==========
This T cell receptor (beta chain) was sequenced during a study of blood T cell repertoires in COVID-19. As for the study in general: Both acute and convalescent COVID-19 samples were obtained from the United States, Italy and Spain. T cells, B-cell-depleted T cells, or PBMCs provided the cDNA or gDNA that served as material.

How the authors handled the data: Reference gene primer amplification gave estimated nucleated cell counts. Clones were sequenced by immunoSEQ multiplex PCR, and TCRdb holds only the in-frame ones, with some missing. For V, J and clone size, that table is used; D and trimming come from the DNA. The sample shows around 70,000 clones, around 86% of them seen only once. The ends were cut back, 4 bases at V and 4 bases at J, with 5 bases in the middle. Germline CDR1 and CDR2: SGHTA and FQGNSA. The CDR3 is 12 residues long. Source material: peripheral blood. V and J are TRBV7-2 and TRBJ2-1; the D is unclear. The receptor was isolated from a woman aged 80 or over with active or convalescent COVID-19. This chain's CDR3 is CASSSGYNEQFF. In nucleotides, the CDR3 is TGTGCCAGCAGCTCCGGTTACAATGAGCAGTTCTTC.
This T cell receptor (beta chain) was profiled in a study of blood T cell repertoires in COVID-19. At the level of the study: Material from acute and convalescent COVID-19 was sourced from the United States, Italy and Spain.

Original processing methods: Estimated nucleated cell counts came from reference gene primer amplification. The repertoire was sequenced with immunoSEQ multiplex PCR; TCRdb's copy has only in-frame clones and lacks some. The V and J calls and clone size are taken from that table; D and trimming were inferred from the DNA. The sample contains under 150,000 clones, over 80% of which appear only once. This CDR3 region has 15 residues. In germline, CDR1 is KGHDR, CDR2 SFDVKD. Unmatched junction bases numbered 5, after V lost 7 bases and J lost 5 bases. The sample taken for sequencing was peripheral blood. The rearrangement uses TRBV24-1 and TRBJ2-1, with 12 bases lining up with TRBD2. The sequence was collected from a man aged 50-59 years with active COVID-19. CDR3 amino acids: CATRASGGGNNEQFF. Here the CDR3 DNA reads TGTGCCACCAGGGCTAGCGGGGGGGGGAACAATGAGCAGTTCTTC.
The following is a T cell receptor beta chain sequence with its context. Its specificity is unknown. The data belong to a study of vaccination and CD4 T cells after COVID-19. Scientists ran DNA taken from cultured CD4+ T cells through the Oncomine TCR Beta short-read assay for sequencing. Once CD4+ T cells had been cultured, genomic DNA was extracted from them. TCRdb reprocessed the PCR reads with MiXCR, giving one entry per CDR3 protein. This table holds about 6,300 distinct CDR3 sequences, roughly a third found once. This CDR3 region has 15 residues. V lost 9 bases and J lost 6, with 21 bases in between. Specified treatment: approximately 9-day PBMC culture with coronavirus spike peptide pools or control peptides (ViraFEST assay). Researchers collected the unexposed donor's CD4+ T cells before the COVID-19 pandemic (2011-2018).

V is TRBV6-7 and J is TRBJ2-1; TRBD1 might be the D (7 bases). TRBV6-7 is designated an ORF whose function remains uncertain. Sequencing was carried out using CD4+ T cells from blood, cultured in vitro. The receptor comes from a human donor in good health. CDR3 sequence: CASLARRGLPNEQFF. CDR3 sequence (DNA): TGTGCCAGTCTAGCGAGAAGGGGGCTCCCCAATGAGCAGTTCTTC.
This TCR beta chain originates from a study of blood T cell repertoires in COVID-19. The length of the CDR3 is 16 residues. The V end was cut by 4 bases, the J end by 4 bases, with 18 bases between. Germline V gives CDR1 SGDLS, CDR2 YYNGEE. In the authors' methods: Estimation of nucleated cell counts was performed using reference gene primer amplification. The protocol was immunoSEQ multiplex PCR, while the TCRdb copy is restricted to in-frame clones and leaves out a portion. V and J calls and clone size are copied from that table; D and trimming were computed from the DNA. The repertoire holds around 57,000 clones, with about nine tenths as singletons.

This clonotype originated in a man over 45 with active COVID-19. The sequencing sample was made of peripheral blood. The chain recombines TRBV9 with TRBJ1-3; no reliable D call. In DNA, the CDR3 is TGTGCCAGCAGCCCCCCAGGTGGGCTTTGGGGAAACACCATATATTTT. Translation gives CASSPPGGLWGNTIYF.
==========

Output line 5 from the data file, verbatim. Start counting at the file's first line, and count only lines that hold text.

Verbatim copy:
The following is a T cell receptor beta chain sequence with its context. Its specificity is unknown. The data belong to a study of vaccination and CD4 T cells after COVID-19. Scientists ran DNA taken from cultured CD4+ T cells through the Oncomine TCR Beta short-read assay for sequencing. Once CD4+ T cells had been cultured, genomic DNA was extracted from them. TCRdb reprocessed the PCR reads with MiXCR, giving one entry per CDR3 protein. This table holds about 6,300 distinct CDR3 sequences, roughly a third found once. This CDR3 region has 15 residues. V lost 9 bases and J lost 6, with 21 bases in between. Specified treatment: approximately 9-day PBMC culture with coronavirus spike peptide pools or control peptides (ViraFEST assay). Researchers collected the unexposed donor's CD4+ T cells before the COVID-19 pandemic (2011-2018).